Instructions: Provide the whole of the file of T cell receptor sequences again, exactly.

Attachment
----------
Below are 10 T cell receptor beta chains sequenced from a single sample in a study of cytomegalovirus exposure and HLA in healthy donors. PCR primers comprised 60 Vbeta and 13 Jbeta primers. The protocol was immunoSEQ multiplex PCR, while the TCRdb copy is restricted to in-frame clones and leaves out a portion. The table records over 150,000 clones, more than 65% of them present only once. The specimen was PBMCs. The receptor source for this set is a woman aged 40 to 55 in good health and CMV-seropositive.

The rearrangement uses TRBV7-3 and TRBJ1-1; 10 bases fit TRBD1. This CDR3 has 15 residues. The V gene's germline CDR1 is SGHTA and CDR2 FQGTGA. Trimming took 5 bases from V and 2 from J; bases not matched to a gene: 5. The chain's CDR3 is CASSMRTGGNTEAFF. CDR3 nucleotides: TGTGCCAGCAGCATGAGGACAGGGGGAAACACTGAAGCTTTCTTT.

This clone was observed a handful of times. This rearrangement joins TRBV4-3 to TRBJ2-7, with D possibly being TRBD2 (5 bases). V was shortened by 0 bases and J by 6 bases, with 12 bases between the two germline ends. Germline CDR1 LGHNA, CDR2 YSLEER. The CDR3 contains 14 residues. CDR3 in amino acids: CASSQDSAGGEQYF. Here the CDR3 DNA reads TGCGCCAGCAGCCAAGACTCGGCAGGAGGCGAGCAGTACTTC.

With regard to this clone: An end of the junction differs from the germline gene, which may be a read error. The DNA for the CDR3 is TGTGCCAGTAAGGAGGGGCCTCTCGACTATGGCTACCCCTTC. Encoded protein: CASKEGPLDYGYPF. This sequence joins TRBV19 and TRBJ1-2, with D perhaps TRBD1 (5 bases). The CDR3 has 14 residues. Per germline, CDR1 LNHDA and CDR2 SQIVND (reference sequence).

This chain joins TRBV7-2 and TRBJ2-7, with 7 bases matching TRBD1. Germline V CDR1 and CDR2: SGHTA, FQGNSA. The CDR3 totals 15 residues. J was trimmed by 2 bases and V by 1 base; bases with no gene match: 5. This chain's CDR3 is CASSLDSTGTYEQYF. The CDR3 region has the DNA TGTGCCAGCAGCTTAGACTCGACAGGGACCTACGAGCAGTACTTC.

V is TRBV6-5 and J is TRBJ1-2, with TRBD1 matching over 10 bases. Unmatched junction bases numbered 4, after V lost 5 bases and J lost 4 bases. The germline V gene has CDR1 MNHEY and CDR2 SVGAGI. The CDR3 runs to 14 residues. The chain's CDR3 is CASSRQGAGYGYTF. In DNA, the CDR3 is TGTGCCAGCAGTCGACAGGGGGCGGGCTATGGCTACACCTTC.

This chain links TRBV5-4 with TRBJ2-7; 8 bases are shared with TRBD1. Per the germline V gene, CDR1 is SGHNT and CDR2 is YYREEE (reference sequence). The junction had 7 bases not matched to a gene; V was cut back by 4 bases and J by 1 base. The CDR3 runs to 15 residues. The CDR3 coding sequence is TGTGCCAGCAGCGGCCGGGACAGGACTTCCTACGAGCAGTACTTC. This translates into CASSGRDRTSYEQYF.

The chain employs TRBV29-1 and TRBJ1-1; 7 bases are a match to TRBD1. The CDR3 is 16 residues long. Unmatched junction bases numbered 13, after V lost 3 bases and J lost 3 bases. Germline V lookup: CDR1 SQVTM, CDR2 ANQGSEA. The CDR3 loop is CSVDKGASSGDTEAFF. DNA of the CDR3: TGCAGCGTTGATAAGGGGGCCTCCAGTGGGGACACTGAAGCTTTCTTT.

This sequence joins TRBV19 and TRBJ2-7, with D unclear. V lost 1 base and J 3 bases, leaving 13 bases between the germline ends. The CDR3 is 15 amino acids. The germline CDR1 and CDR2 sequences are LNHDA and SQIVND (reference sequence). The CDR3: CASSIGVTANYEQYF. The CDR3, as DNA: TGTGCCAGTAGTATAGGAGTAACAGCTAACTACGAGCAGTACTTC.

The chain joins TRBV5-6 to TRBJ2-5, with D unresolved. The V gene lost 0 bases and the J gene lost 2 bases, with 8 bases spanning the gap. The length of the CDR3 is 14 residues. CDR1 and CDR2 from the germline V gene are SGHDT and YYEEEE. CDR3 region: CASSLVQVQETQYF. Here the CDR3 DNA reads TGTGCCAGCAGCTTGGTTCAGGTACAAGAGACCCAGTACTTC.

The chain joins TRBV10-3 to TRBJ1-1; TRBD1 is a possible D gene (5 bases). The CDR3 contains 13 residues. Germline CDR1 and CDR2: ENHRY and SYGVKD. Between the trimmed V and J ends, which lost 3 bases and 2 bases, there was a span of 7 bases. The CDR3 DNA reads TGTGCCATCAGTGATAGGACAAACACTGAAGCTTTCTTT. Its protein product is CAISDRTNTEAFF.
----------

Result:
Below are 10 T cell receptor beta chains sequenced from a single sample in a study of cytomegalovirus exposure and HLA in healthy donors. PCR primers comprised 60 Vbeta and 13 Jbeta primers. The protocol was immunoSEQ multiplex PCR, while the TCRdb copy is restricted to in-frame clones and leaves out a portion. The table records over 150,000 clones, more than 65% of them present only once. The specimen was PBMCs. The receptor source for this set is a woman aged 40 to 55 in good health and CMV-seropositive.

The rearrangement uses TRBV7-3 and TRBJ1-1; 10 bases fit TRBD1. This CDR3 has 15 residues. The V gene's germline CDR1 is SGHTA and CDR2 FQGTGA. Trimming took 5 bases from V and 2 from J; bases not matched to a gene: 5. The chain's CDR3 is CASSMRTGGNTEAFF. CDR3 nucleotides: TGTGCCAGCAGCATGAGGACAGGGGGAAACACTGAAGCTTTCTTT.

This clone was observed a handful of times. This rearrangement joins TRBV4-3 to TRBJ2-7, with D possibly being TRBD2 (5 bases). V was shortened by 0 bases and J by 6 bases, with 12 bases between the two germline ends. Germline CDR1 LGHNA, CDR2 YSLEER. The CDR3 contains 14 residues. CDR3 in amino acids: CASSQDSAGGEQYF. Here the CDR3 DNA reads TGCGCCAGCAGCCAAGACTCGGCAGGAGGCGAGCAGTACTTC.

With regard to this clone: An end of the junction differs from the germline gene, which may be a read error. The DNA for the CDR3 is TGTGCCAGTAAGGAGGGGCCTCTCGACTATGGCTACCCCTTC. Encoded protein: CASKEGPLDYGYPF. This sequence joins TRBV19 and TRBJ1-2, with D perhaps TRBD1 (5 bases). The CDR3 has 14 residues. Per germline, CDR1 LNHDA and CDR2 SQIVND (reference sequence).

This chain joins TRBV7-2 and TRBJ2-7, with 7 bases matching TRBD1. Germline V CDR1 and CDR2: SGHTA, FQGNSA. The CDR3 totals 15 residues. J was trimmed by 2 bases and V by 1 base; bases with no gene match: 5. This chain's CDR3 is CASSLDSTGTYEQYF. The CDR3 region has the DNA TGTGCCAGCAGCTTAGACTCGACAGGGACCTACGAGCAGTACTTC.

V is TRBV6-5 and J is TRBJ1-2, with TRBD1 matching over 10 bases. Unmatched junction bases numbered 4, after V lost 5 bases and J lost 4 bases. The germline V gene has CDR1 MNHEY and CDR2 SVGAGI. The CDR3 runs to 14 residues. The chain's CDR3 is CASSRQGAGYGYTF. In DNA, the CDR3 is TGTGCCAGCAGTCGACAGGGGGCGGGCTATGGCTACACCTTC.

This chain links TRBV5-4 with TRBJ2-7; 8 bases are shared with TRBD1. Per the germline V gene, CDR1 is SGHNT and CDR2 is YYREEE (reference sequence). The junction had 7 bases not matched to a gene; V was cut back by 4 bases and J by 1 base. The CDR3 runs to 15 residues. The CDR3 coding sequence is TGTGCCAGCAGCGGCCGGGACAGGACTTCCTACGAGCAGTACTTC. This translates into CASSGRDRTSYEQYF.

The chain employs TRBV29-1 and TRBJ1-1; 7 bases are a match to TRBD1. The CDR3 is 16 residues long. Unmatched junction bases numbered 13, after V lost 3 bases and J lost 3 bases. Germline V lookup: CDR1 SQVTM, CDR2 ANQGSEA. The CDR3 loop is CSVDKGASSGDTEAFF. DNA of the CDR3: TGCAGCGTTGATAAGGGGGCCTCCAGTGGGGACACTGAAGCTTTCTTT.

This sequence joins TRBV19 and TRBJ2-7, with D unclear. V lost 1 base and J 3 bases, leaving 13 bases between the germline ends. The CDR3 is 15 amino acids. The germline CDR1 and CDR2 sequences are LNHDA and SQIVND (reference sequence). The CDR3: CASSIGVTANYEQYF. The CDR3, as DNA: TGTGCCAGTAGTATAGGAGTAACAGCTAACTACGAGCAGTACTTC.

The chain joins TRBV5-6 to TRBJ2-5, with D unresolved. The V gene lost 0 bases and the J gene lost 2 bases, with 8 bases spanning the gap. The length of the CDR3 is 14 residues. CDR1 and CDR2 from the germline V gene are SGHDT and YYEEEE. CDR3 region: CASSLVQVQETQYF. Here the CDR3 DNA reads TGTGCCAGCAGCTTGGTTCAGGTACAAGAGACCCAGTACTTC.

The chain joins TRBV10-3 to TRBJ1-1; TRBD1 is a possible D gene (5 bases). The CDR3 contains 13 residues. Germline CDR1 and CDR2: ENHRY and SYGVKD. Between the trimmed V and J ends, which lost 3 bases and 2 bases, there was a span of 7 bases. The CDR3 DNA reads TGTGCCATCAGTGATAGGACAAACACTGAAGCTTTCTTT. Its protein product is CAISDRTNTEAFF.